Martin Luther King

D-12-01-18-6556_61 (MLK Birthday)Sunrise, Martin Luther King Memorial

“I believe that unarmed truth and unconditional love will have the final word in reality. This is why right temporarily defeated is stronger than evil triumphant. I have the audacity to believe that peoples everywhere can have three meals a day for their bodies, education and culture for their minds, and dignity, equality and freedom for their spirits. I believe that what self-centered men have torn down, men other-centered can build up.”

Words excerpted from Martin Luther King’s speech accepting  his Nobel Peace Award,  Oslo Norway, December 10, 1964.

 

Low Light Photography (Part 3)

 

 Low Light Moon 1503-36Moonrise, Lincoln Memorial

 Photographing the moon, stars, and the Milky Way brings a different set of challenges, most often in planning where to be and when.  Happily, this is no longer as hard as it used to be,  because there are various apps such as The Photographer’s Ephemeris (TPE) or PhotoPils that enable you to predict where the moon and other astronomical bodies will be at any given time and location.

The picture above was taken in 2001 when such things did not exist. You needed a compass and a chart with the azimuth of the moonrise.  On March 9th, the moonrise was at 6:19 PM, 10 minutes after sunset.   

Low Light D-09-09-05-51_52_53 (Moonrise, Washington) Moonrise over Washington DC 

(Tech: Nikon D200 with 18-200mm f/3.5-5.6 lens, @ 200mm, exp:  1.8 sec. @ f/5.6, ISO 200; 3 vertical images, photomerged)

Capturing a full moon rising over Washington, DC from this location near the Netherlands Carillon is a much desired goal of many local photographers.  These days, when the alignment is expected to be good, you will find as many as 100 photographers at this location poised for the opportunity.

The image above, however, was photographed on Sept 5, 2009, the night after the full moon, and also back before TPE and other apps were generally available.  There were less than a half dozen photographers up there that night.  The next chance for an almost identical shot at this location will be on October 5, 2019.

Low Light D-11-05-28-8051_58 Iwo Jima Iwo Jima and Crescent Moon

The moon doesn’t necessarily have to be full to find an interesting angle, but it might mean that you have to get up early in the morning.  This was taken at about 5:20 AM, during civil twilight when the waning moon was about 19% full.

(Tech:  Nikon D200, 18-200 f/3.5-5.6 lens at 200mm; exp 0.6 sec. @ f/20, ISO 2500)

Low Light D-14-10-08-2014 EclipseLunar Eclipse Multiple Exposure

(Tech: October 8, 2014, Total of 18 Exposures over a 64 minute period, exposures varied depending on brightness of moon)

A lunar eclipse is a relatively rare event, but it can be photographed in a variety of ways depending on the timing and track of the moon across the sky.  In this case of an early morning eclipse, I tried an application of the stacking technique I learned in a Michael Frye workshop for shooting star trails (discussed below).  The next total eclipse in Washington, DC will be on the night of 20-21 January 2019.  Information of the date and locations of upcoming eclipses anywhere can be found here.

Low Light D-14-08-23-3525 (Gaylor Lake)Milky Way over Gaylor Lake, Yosemite National Park

When photographing Stars, one has to get away from the light pollution of city lights.  Dark skies, such as Yosemite National Park, are increasingly rare.  One place to find them is at the Dark Sky Association website.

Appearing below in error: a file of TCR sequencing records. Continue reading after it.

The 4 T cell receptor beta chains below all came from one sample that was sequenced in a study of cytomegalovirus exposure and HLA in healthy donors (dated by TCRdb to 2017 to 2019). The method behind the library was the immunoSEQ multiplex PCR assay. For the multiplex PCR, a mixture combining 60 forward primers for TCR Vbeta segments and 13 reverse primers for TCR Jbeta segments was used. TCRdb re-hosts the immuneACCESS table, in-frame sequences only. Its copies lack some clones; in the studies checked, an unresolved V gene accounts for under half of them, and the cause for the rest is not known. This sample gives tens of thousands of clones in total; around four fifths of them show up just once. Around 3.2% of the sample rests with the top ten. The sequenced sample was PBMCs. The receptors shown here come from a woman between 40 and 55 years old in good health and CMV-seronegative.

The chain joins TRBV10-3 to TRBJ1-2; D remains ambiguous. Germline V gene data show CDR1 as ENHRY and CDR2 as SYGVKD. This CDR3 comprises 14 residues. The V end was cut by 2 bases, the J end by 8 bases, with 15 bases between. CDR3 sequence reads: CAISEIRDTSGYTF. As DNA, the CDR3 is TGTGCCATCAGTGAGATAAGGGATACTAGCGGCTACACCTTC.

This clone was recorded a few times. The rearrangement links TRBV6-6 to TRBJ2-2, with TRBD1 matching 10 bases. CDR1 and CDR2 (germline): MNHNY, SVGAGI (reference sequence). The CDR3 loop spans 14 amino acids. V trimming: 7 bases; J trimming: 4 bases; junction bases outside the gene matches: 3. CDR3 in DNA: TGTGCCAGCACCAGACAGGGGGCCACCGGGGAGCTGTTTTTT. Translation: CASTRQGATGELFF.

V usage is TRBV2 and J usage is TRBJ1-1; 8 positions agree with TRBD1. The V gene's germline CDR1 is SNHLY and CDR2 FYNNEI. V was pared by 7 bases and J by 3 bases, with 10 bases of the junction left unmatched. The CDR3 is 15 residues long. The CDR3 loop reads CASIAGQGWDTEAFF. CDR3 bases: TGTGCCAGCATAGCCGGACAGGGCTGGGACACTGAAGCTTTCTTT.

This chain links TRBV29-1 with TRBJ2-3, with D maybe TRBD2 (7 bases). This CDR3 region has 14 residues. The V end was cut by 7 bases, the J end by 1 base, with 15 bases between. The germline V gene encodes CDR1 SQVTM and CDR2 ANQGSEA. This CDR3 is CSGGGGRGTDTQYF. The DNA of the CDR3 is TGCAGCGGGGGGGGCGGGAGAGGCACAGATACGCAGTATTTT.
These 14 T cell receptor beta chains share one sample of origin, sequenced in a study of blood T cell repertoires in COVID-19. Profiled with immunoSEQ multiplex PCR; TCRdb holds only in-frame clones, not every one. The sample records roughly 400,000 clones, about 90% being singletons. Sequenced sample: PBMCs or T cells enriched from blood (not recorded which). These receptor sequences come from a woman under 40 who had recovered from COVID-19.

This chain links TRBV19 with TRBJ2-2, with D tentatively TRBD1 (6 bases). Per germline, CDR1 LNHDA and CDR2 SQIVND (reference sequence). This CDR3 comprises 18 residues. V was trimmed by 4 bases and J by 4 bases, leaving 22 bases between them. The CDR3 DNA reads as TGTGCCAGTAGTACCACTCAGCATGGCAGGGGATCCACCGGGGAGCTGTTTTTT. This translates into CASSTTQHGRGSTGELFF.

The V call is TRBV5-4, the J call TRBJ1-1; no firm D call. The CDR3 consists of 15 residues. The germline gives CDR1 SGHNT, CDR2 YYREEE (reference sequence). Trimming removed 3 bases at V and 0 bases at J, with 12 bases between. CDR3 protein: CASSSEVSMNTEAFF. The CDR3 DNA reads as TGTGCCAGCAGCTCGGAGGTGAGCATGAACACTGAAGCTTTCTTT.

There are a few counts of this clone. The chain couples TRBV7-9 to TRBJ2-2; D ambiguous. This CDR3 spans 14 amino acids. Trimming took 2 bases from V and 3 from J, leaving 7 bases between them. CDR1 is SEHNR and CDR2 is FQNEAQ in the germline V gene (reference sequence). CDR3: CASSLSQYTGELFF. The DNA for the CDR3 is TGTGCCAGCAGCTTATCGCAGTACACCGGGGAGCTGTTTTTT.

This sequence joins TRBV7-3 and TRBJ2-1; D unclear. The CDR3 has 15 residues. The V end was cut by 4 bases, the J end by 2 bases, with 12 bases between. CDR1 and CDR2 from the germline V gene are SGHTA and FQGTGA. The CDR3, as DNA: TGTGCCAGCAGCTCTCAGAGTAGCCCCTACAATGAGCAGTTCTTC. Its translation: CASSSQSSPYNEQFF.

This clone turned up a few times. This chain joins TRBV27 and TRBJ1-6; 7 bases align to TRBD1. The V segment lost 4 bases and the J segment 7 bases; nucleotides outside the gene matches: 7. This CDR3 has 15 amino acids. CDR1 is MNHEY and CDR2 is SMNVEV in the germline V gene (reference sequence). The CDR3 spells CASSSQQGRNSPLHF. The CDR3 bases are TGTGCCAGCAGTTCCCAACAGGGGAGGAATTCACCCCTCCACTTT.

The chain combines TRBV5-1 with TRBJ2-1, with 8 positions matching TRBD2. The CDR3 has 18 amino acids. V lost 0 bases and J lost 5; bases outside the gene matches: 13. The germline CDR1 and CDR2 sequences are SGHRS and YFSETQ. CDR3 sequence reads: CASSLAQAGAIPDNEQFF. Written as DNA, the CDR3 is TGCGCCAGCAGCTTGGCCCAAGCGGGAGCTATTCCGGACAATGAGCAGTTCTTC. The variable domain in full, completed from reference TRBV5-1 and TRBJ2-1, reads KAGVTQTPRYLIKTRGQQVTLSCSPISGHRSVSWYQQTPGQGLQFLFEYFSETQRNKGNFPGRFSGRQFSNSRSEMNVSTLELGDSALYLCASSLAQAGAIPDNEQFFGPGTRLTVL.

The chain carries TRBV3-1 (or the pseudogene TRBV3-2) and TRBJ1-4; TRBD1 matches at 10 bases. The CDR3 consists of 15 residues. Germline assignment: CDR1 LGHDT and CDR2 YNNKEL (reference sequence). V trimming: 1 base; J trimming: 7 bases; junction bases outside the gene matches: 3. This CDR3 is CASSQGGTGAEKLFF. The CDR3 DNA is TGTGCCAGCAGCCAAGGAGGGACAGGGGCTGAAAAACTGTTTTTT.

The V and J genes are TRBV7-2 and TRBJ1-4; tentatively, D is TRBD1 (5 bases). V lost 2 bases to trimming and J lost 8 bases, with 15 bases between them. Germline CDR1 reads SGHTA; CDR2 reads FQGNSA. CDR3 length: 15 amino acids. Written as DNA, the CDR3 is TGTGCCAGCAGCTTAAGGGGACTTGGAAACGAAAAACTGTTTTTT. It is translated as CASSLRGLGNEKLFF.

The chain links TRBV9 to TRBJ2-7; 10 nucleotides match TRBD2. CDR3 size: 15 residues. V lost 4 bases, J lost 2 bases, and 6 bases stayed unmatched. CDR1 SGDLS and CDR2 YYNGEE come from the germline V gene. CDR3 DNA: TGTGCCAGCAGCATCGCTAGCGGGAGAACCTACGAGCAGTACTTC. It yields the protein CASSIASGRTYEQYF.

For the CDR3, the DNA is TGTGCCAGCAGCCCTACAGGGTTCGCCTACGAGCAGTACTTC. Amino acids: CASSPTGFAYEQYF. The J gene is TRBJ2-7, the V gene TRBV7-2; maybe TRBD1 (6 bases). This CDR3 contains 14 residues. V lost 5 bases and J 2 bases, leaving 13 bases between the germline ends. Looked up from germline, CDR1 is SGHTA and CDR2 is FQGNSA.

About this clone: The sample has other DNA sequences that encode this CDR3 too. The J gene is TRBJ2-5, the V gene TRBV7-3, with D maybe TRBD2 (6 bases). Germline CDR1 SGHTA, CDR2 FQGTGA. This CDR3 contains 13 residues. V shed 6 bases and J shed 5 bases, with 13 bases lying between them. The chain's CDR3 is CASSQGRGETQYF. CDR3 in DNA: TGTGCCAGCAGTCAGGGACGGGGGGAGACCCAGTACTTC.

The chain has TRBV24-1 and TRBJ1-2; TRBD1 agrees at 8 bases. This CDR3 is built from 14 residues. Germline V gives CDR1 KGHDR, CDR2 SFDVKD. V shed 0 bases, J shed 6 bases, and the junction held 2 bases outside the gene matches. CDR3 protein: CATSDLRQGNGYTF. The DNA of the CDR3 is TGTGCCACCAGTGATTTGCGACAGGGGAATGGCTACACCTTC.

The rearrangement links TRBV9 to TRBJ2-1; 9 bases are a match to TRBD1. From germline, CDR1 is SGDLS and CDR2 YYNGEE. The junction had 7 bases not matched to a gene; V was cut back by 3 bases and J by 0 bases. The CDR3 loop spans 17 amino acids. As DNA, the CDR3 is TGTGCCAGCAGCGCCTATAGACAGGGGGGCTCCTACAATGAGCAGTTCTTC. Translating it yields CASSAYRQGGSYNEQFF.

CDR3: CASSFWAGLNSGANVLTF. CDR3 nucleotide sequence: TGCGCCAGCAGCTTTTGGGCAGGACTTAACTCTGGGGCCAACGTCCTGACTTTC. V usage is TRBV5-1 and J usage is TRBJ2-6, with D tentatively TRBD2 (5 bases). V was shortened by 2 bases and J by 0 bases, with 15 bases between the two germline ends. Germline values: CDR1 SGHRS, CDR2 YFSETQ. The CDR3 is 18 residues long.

This kind of photography involves a number of considerations.  According to Michael Frye: “Capturing pinpoint stars requires relatively short exposures, otherwise the stars become streaks instead of points. You can get away with exposure times as long as 30 seconds with wide-angle lenses.  To gather enough light to show faint stars and the Milky Way with such short exposures, you need both a wide aperture and a high ISO. The wider the aperture and the higher the ISO, the more stars will appear in your photograph. But you might not want to use the widest aperture on your lens, because all lenses are sharper when stopped down a bit. Or if you have something in the foreground you may need to stop down slightly to get sufficient depth of field.  To start with, try 15 to 30 seconds at f/2.8, with the ISO at 6400. If that doesn’t show enough stars, try a wider aperture or higher ISO.”

The Milky Way is not visible in the Northern Hemisphere during January and February.  For a comprehensive discussion of when and where to photograph it, check this link.

 

Low Light (Star Trails) D-13-09-08-3496Star Trails, Sonora Pass, California

The technique for capturing star trails is similar to shooting the Milky Way in that a fast (f/2.8 or better) wide angle lens (24 mm or wider)are necessary.  But instead of one relatively short exposure, this kind of image requires a series of long exposures at a relatively low ISO.  The above image involved 30 separate exposures, each four minutes long with a 1 second interval between each one.  The aperure was f/5.6 and the ISO was 400.  An intervalometer was attached to the camera to manage the sequence of shots.

Then, during postprocessing, you can load all the images into photoshop as layers.  You then click off the visibility (the little eyeball on the left of each layer) of all layers except the bottom layer.  Then Cchange the blend mode on all layers to “lighten” and the star trails will appear.  This action blends the layers together keeping only the lightest areas of the photo.  Merge the image as a single layer.